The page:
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The Editors’ Note: Imagining Change in Anthropology

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Sallie Han and Jason Antrosio

Open Anthropology

The Editors’ Note: Imagining Change in Anthropology

Volume 6 Number 3
October 2018


Sallie Han, Department of Anthropology, SUNY Oneonta
Jason Antrosio, Department of Anthropology, Hartwick College


So I turned myself to face me
But I’ve never caught a glimpse
How the others must see the faker


For the October 2018 issue of Open Anthropology we explore the theme of imagining change in, through, and of anthropology. The issue is a companion to the 2018 Annual Meeting of the American Anthropological Association in San Jose, California. In tandem with the conference theme of “Change in the Anthropological Imagination: Resistance, Resilience, and Adaptation,” we highlight how anthropologists have imagined change, including historical selections that speak to changes within the discipline. We also include several selections emphasizing the imaging of change, from ethnographic film, to multimodal approaches, to the live social media documentation of Hurricane María.

From the tenuousness of employment in academia to the #MeToo movement, all of us are prompted at the present moment to confront the ways in which we shortchange and fail each other as researchers and scholars, colleagues and citizens, mentors and teachers. We know we can do better. As the editors of this collection, our aim is to call attention to the efforts that already have been and are being made. We hope to encourage change in our own practices and ideas in order to reimagine and reconstitute an anthropology that is resistant, resilient, and adaptive (and not entrenched, precarious, and irrelevant).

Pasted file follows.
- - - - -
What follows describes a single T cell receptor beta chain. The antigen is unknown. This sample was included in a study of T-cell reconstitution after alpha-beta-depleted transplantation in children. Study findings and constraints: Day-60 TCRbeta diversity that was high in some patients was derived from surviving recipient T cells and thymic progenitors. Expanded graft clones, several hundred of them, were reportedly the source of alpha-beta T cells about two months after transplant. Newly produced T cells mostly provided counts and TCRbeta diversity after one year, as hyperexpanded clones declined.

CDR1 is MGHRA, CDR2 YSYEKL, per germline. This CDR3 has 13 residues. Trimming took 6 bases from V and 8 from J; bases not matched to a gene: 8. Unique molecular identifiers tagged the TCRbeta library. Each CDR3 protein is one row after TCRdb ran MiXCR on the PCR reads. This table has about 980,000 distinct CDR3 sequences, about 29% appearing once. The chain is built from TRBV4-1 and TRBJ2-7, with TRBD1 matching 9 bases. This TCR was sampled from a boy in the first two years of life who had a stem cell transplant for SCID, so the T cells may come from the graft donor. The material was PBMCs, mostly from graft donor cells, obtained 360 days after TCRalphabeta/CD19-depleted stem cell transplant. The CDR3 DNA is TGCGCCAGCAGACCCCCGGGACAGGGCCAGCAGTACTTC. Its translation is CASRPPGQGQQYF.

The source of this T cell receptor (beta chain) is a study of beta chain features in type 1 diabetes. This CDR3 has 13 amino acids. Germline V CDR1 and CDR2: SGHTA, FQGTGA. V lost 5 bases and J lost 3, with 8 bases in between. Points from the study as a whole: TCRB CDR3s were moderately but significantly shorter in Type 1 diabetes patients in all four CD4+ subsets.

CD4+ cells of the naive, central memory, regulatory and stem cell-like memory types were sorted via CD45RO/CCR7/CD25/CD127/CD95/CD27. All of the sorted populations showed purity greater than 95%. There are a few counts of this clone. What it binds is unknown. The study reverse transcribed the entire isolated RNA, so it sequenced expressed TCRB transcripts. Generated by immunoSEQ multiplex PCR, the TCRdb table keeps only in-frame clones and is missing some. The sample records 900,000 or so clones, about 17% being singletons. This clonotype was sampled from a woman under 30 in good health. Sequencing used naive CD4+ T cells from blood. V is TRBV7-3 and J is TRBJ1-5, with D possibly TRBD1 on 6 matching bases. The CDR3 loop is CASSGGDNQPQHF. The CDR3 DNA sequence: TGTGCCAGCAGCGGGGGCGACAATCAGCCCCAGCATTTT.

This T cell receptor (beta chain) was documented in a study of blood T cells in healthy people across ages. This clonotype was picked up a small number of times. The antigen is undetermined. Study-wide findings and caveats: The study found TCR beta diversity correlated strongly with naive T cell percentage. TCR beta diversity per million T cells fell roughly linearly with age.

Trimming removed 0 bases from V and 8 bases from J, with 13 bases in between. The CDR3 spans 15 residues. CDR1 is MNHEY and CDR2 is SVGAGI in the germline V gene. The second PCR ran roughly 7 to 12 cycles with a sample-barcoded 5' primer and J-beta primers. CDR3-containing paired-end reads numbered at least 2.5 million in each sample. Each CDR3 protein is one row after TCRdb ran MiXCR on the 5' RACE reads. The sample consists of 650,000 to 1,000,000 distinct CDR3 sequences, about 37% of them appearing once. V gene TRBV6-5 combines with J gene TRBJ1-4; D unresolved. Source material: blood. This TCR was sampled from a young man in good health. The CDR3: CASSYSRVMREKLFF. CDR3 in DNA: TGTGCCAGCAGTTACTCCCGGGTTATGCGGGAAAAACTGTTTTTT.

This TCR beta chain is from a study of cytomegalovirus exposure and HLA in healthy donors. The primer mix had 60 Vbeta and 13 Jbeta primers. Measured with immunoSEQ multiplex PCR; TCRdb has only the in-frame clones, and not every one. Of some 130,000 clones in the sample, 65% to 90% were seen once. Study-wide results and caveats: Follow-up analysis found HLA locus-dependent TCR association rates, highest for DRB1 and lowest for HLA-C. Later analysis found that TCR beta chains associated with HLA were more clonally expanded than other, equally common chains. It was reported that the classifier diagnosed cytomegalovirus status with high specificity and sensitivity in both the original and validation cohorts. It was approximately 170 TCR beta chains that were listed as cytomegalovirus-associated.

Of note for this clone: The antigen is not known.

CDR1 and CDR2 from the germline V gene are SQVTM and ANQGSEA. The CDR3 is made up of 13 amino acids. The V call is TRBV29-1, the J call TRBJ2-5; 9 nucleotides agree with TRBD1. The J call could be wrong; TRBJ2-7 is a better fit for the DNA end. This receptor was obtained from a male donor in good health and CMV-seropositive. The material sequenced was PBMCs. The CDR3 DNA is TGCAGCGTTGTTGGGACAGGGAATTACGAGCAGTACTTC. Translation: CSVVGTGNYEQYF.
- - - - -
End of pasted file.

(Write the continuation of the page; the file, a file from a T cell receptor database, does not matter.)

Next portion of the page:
We begin with a 1990 Medical Anthropology Quarterly article by Emily Martin, who presents the 2018 AAA Distinguished Lecture. “Toward an Anthropology of Immunology: The Body as Nation State” examines the metaphors used in popular media and scientific literature to describe and explain the human body’s immune responses. For those engaged in teaching and learning, it is an excellent introduction to Martin’s work (along with the widely anthologized “The Egg and the Sperm: How Science Has Constructed a Romance Based on Stereotypical Male-Female Roles”). The depictions of “killer T cells” and of macrophages that descend upon “invading cells” and “ingest” them (413) will be familiar to contemporary readers. Martin points out that “one kind of ideological work such images might do is to make violent destruction seem ordinary and part of the necessity of daily life. Perhaps when the texts slip between warfare and ingestion they in effect domesticate violence” (417). Although Martin conducted this work more than 30 years ago with a particular interest in the framing of HIV/AIDS, her analysis here of body as nation-state resonates with the themes of the 2018 conference.

Especially today, what ought to be appreciated about Martin’s work is that she brings to our attention not only the dominant and dominating ideas and practices of our times, but also “alternative visions and acts of resistance,” as Anna Loewenhaupt Tsing and Paulla A. Ebron write in their 1988 American Ethnologist book review of The Woman in the Body: A Cultural Analysis of Reproduction. In this book, Martin demonstrates how the ideas and images describing women’s reproductive bodies also define their gendered, raced, and classed treatment. At the same time, Tsing and Ebron comment: “The book invites us to join the pleasure of everyday insurrection. . . . These women are for the most part not political activists, but they dare to name ‘standard medical procedures’ as violations” (168).